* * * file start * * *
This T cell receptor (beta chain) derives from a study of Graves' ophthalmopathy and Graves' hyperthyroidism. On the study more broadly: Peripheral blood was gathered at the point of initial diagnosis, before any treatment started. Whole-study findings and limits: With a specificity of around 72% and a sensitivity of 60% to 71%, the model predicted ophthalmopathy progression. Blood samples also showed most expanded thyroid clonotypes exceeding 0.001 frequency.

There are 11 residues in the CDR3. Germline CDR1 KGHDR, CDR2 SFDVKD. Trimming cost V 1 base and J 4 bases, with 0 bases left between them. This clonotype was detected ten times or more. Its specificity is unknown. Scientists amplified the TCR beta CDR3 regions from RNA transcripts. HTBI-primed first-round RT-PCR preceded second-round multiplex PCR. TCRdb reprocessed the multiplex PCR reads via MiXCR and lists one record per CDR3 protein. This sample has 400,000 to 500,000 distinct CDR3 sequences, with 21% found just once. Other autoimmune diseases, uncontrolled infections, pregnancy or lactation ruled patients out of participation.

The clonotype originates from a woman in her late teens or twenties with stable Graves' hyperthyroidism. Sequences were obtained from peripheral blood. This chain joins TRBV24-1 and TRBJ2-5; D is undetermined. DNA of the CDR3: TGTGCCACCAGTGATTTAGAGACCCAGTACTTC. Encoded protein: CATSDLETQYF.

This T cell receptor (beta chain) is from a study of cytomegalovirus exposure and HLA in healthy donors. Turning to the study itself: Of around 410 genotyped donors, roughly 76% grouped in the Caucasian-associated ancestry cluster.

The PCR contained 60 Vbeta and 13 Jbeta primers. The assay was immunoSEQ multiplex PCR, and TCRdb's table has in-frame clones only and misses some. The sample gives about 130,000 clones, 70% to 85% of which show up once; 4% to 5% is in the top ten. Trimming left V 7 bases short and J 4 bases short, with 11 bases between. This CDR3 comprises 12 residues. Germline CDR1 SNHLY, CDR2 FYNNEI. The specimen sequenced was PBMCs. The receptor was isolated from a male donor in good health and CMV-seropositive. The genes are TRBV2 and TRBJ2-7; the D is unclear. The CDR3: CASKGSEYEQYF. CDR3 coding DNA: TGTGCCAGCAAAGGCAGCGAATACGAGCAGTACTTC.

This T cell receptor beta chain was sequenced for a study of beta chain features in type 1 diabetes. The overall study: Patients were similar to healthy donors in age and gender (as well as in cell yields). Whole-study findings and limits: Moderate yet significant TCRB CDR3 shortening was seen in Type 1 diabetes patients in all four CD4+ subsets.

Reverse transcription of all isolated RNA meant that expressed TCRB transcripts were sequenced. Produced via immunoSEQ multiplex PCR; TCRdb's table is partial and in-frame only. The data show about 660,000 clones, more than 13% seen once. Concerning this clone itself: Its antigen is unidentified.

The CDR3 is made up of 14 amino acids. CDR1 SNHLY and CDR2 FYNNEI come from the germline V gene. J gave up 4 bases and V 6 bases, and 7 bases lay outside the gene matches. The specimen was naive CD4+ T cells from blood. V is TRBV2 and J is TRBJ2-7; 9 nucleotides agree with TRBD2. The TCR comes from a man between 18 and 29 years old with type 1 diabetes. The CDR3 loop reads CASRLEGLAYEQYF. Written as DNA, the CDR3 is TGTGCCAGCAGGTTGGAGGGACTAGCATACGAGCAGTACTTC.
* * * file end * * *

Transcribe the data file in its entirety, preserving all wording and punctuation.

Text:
This T cell receptor (beta chain) derives from a study of Graves' ophthalmopathy and Graves' hyperthyroidism. On the study more broadly: Peripheral blood was gathered at the point of initial diagnosis, before any treatment started. Whole-study findings and limits: With a specificity of around 72% and a sensitivity of 60% to 71%, the model predicted ophthalmopathy progression. Blood samples also showed most expanded thyroid clonotypes exceeding 0.001 frequency.

There are 11 residues in the CDR3. Germline CDR1 KGHDR, CDR2 SFDVKD. Trimming cost V 1 base and J 4 bases, with 0 bases left between them. This clonotype was detected ten times or more. Its specificity is unknown. Scientists amplified the TCR beta CDR3 regions from RNA transcripts. HTBI-primed first-round RT-PCR preceded second-round multiplex PCR. TCRdb reprocessed the multiplex PCR reads via MiXCR and lists one record per CDR3 protein. This sample has 400,000 to 500,000 distinct CDR3 sequences, with 21% found just once. Other autoimmune diseases, uncontrolled infections, pregnancy or lactation ruled patients out of participation.

The clonotype originates from a woman in her late teens or twenties with stable Graves' hyperthyroidism. Sequences were obtained from peripheral blood. This chain joins TRBV24-1 and TRBJ2-5; D is undetermined. DNA of the CDR3: TGTGCCACCAGTGATTTAGAGACCCAGTACTTC. Encoded protein: CATSDLETQYF.

This T cell receptor (beta chain) is from a study of cytomegalovirus exposure and HLA in healthy donors. Turning to the study itself: Of around 410 genotyped donors, roughly 76% grouped in the Caucasian-associated ancestry cluster.

The PCR contained 60 Vbeta and 13 Jbeta primers. The assay was immunoSEQ multiplex PCR, and TCRdb's table has in-frame clones only and misses some. The sample gives about 130,000 clones, 70% to 85% of which show up once; 4% to 5% is in the top ten. Trimming left V 7 bases short and J 4 bases short, with 11 bases between. This CDR3 comprises 12 residues. Germline CDR1 SNHLY, CDR2 FYNNEI. The specimen sequenced was PBMCs. The receptor was isolated from a male donor in good health and CMV-seropositive. The genes are TRBV2 and TRBJ2-7; the D is unclear. The CDR3: CASKGSEYEQYF. CDR3 coding DNA: TGTGCCAGCAAAGGCAGCGAATACGAGCAGTACTTC.

This T cell receptor beta chain was sequenced for a study of beta chain features in type 1 diabetes. The overall study: Patients were similar to healthy donors in age and gender (as well as in cell yields). Whole-study findings and limits: Moderate yet significant TCRB CDR3 shortening was seen in Type 1 diabetes patients in all four CD4+ subsets.

Reverse transcription of all isolated RNA meant that expressed TCRB transcripts were sequenced. Produced via immunoSEQ multiplex PCR; TCRdb's table is partial and in-frame only. The data show about 660,000 clones, more than 13% seen once. Concerning this clone itself: Its antigen is unidentified.

The CDR3 is made up of 14 amino acids. CDR1 SNHLY and CDR2 FYNNEI come from the germline V gene. J gave up 4 bases and V 6 bases, and 7 bases lay outside the gene matches. The specimen was naive CD4+ T cells from blood. V is TRBV2 and J is TRBJ2-7; 9 nucleotides agree with TRBD2. The TCR comes from a man between 18 and 29 years old with type 1 diabetes. The CDR3 loop reads CASRLEGLAYEQYF. Written as DNA, the CDR3 is TGTGCCAGCAGGTTGGAGGGACTAGCATACGAGCAGTACTTC.